There are so many ways to host a website these days. If you’re looking to start a website - the name WordPress surely came up several times. With a huge market share and vast plugin and theme libraries - WordPress is a very popular choice. Is it the best one? Let’s see what options we have.
This class of products offers an intuitive way to build simple websites and are a good choice for beginners. They usually come with a variety of themes that you can choose from, which makes it easier for users to create pages that look nice. These products come with a hosting platform, so you don’t need to worry about buying servers or configuring anything. That’s very handy, but comes with a string attached - once you make yourself comfortable with one of these products, it’s going to be very hard for you to move your content anywhere else.
Landing page builders
Solutions that are often dedicated to hosting just one single page - the landing page of a marketing campaign. They tend to target marketers, entrepreneurs, people who experiment with multiple concepts of a page or campaign and want to easily track and analyze user behavior.
Content Management Systems
This broad class of systems offers more power and control over what is happening with your website. This may be a good thing, or a bad thing - depending on how much effort you want to put in. Starting from static site generators, through the classic, “headed” CMSes, and finishing with modern headless CMSes - the commitment you’ll have to make will grow.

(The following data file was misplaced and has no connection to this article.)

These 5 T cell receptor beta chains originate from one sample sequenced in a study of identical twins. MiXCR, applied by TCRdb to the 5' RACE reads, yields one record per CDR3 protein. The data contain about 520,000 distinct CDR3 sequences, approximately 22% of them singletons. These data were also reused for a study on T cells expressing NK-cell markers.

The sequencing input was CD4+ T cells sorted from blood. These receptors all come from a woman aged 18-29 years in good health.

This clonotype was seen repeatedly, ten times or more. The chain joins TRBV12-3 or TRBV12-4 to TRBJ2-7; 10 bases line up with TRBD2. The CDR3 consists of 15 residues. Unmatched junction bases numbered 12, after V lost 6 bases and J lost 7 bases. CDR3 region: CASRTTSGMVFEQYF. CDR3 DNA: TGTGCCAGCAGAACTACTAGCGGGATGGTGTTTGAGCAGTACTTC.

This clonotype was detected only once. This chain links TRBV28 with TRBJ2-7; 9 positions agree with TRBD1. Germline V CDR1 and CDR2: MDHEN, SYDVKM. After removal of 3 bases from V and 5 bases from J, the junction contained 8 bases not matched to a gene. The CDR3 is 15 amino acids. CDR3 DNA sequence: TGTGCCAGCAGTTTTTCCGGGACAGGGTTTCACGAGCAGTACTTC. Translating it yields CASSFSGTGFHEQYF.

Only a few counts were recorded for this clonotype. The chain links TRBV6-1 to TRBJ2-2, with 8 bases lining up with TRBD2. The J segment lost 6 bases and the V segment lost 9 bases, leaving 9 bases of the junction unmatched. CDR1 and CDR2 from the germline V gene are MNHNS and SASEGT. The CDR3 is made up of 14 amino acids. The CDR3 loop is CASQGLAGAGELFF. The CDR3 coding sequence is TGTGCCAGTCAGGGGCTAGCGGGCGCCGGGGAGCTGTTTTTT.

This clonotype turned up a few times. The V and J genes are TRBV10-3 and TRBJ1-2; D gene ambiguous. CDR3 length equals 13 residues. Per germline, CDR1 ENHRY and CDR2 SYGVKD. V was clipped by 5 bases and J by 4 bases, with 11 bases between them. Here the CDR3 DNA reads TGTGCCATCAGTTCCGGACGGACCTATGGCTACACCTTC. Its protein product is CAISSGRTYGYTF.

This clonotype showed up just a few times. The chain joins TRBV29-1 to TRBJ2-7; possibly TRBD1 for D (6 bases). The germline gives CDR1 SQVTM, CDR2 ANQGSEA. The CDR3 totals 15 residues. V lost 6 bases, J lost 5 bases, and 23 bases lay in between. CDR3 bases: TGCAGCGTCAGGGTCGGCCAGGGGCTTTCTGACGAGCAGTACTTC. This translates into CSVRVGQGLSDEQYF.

Static site generators
These tools offer a neat way to build a set of static files that form your website. There are usually 2 parts to it - the raw content, written for example in a popular Markdown format, and a theme, which usually contains a predefined layout of your page. The generator engine will produce the final HTML files of your website based on these 2 ingredients (and probably some additional configuration or code, as well). You will have to get somewhat technical with this solution, but you’ll be in control of how your page is built and what really happens with the content.
Classic, “headed” CMS
The classical, or “headed”, as opposed to headless CMSes are responsible for delivering the HTML code of your website upon every request from a user’s browser. There are 2 parts of the system - the user-facing part and the admin interface, which is where you will enter your content. The admin part can be pretty complex and will also allow you to install additional extensions, themes, etc. that will provide extra features to your CMS system. The main issues of these platforms are:
- less-than-perfect security
- incompatibilities within the plugin ecosystem.
You’ll also end up choosing the hosting provider and their plan and worrying about platform updates if you want to keep your installation secure.
- Drupal (also comes with headless)
Last class of the CMS platforms are the headless systems. What they offer is often a completely abstract way of organizing and consuming your data. These systems do not care if you will be building a product catalog displayed on a website, inside a mobile app or on a flatscreen. Their goal is to provide a clean and easily accessible way of defining data models, authoring data and then fetching it. How you make use of that data - is completely up to you. That also means that the amount of work you’ll have to put in to use any of these systems as a backend for your website will be quite big, especially compared to the previously mentioned solutions.
Depending on your level of technical expertise, the amount of time you want to invest or the plans you have for your digital properties - some of the solutions will be a better choice than others. Luckily - there are so many alternatives that we shouldn’t feel forced to use any single one. On the other hand - once you get on that train - it might be hard to switch to a different system, because many will try to lock you in. Choose wisely.